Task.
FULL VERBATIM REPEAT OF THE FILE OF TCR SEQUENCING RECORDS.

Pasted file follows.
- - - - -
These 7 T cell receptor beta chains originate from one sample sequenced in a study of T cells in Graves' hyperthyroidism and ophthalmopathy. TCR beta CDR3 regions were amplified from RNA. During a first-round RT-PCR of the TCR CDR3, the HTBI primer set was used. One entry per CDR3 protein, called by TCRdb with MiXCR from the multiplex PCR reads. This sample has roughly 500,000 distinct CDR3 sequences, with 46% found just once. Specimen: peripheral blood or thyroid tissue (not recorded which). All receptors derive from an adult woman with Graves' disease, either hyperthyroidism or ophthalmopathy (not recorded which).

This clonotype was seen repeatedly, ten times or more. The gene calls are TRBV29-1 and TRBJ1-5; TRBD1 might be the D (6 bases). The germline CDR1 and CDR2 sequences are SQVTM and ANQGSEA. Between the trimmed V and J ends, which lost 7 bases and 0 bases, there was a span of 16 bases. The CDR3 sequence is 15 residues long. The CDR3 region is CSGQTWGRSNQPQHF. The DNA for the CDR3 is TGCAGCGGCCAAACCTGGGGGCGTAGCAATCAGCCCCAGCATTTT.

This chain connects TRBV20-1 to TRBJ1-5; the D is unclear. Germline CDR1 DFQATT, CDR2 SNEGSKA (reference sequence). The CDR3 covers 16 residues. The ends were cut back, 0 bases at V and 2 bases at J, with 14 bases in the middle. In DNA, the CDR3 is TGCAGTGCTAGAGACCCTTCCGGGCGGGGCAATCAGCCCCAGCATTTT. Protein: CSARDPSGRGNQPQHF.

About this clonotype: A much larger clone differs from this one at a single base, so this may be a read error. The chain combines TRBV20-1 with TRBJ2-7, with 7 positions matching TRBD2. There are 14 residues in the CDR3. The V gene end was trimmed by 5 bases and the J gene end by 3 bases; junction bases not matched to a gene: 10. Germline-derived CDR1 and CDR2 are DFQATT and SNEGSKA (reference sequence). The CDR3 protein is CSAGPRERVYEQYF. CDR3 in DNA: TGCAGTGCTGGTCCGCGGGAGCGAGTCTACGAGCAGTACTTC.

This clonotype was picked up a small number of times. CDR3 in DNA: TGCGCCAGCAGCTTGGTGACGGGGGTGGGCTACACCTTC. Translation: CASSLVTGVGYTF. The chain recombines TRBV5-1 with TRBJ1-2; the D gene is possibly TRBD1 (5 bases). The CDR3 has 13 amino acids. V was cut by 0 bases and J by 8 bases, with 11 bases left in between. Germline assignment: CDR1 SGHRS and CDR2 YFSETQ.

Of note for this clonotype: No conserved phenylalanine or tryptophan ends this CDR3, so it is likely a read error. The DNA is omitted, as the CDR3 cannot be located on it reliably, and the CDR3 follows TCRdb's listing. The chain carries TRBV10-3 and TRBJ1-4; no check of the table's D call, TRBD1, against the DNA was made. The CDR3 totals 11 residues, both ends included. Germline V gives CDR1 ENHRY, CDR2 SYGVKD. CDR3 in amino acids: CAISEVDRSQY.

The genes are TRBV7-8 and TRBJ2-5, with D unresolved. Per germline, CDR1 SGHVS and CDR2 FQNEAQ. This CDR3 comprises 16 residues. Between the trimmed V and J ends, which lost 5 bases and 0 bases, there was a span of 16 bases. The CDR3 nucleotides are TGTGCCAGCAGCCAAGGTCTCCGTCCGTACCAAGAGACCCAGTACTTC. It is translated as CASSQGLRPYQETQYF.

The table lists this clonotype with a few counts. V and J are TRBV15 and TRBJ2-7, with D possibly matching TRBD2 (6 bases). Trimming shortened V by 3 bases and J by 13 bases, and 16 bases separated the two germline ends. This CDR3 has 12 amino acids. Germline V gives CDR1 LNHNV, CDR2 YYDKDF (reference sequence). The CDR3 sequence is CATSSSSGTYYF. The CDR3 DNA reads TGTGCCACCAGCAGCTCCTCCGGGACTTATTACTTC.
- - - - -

These 7 T cell receptor beta chains originate from one sample sequenced in a study of T cells in Graves' hyperthyroidism and ophthalmopathy. TCR beta CDR3 regions were amplified from RNA. During a first-round RT-PCR of the TCR CDR3, the HTBI primer set was used. One entry per CDR3 protein, called by TCRdb with MiXCR from the multiplex PCR reads. This sample has roughly 500,000 distinct CDR3 sequences, with 46% found just once. Specimen: peripheral blood or thyroid tissue (not recorded which). All receptors derive from an adult woman with Graves' disease, either hyperthyroidism or ophthalmopathy (not recorded which).

This clonotype was seen repeatedly, ten times or more. The gene calls are TRBV29-1 and TRBJ1-5; TRBD1 might be the D (6 bases). The germline CDR1 and CDR2 sequences are SQVTM and ANQGSEA. Between the trimmed V and J ends, which lost 7 bases and 0 bases, there was a span of 16 bases. The CDR3 sequence is 15 residues long. The CDR3 region is CSGQTWGRSNQPQHF. The DNA for the CDR3 is TGCAGCGGCCAAACCTGGGGGCGTAGCAATCAGCCCCAGCATTTT.

This chain connects TRBV20-1 to TRBJ1-5; the D is unclear. Germline CDR1 DFQATT, CDR2 SNEGSKA (reference sequence). The CDR3 covers 16 residues. The ends were cut back, 0 bases at V and 2 bases at J, with 14 bases in the middle. In DNA, the CDR3 is TGCAGTGCTAGAGACCCTTCCGGGCGGGGCAATCAGCCCCAGCATTTT. Protein: CSARDPSGRGNQPQHF.

About this clonotype: A much larger clone differs from this one at a single base, so this may be a read error. The chain combines TRBV20-1 with TRBJ2-7, with 7 positions matching TRBD2. There are 14 residues in the CDR3. The V gene end was trimmed by 5 bases and the J gene end by 3 bases; junction bases not matched to a gene: 10. Germline-derived CDR1 and CDR2 are DFQATT and SNEGSKA (reference sequence). The CDR3 protein is CSAGPRERVYEQYF. CDR3 in DNA: TGCAGTGCTGGTCCGCGGGAGCGAGTCTACGAGCAGTACTTC.

This clonotype was picked up a small number of times. CDR3 in DNA: TGCGCCAGCAGCTTGGTGACGGGGGTGGGCTACACCTTC. Translation: CASSLVTGVGYTF. The chain recombines TRBV5-1 with TRBJ1-2; the D gene is possibly TRBD1 (5 bases). The CDR3 has 13 amino acids. V was cut by 0 bases and J by 8 bases, with 11 bases left in between. Germline assignment: CDR1 SGHRS and CDR2 YFSETQ.

Of note for this clonotype: No conserved phenylalanine or tryptophan ends this CDR3, so it is likely a read error. The DNA is omitted, as the CDR3 cannot be located on it reliably, and the CDR3 follows TCRdb's listing. The chain carries TRBV10-3 and TRBJ1-4; no check of the table's D call, TRBD1, against the DNA was made. The CDR3 totals 11 residues, both ends included. Germline V gives CDR1 ENHRY, CDR2 SYGVKD. CDR3 in amino acids: CAISEVDRSQY.

The genes are TRBV7-8 and TRBJ2-5, with D unresolved. Per germline, CDR1 SGHVS and CDR2 FQNEAQ. This CDR3 comprises 16 residues. Between the trimmed V and J ends, which lost 5 bases and 0 bases, there was a span of 16 bases. The CDR3 nucleotides are TGTGCCAGCAGCCAAGGTCTCCGTCCGTACCAAGAGACCCAGTACTTC. It is translated as CASSQGLRPYQETQYF.

The table lists this clonotype with a few counts. V and J are TRBV15 and TRBJ2-7, with D possibly matching TRBD2 (6 bases). Trimming shortened V by 3 bases and J by 13 bases, and 16 bases separated the two germline ends. This CDR3 has 12 amino acids. Germline V gives CDR1 LNHNV, CDR2 YYDKDF (reference sequence). The CDR3 sequence is CATSSSSGTYYF. The CDR3 DNA reads TGTGCCACCAGCAGCTCCTCCGGGACTTATTACTTC.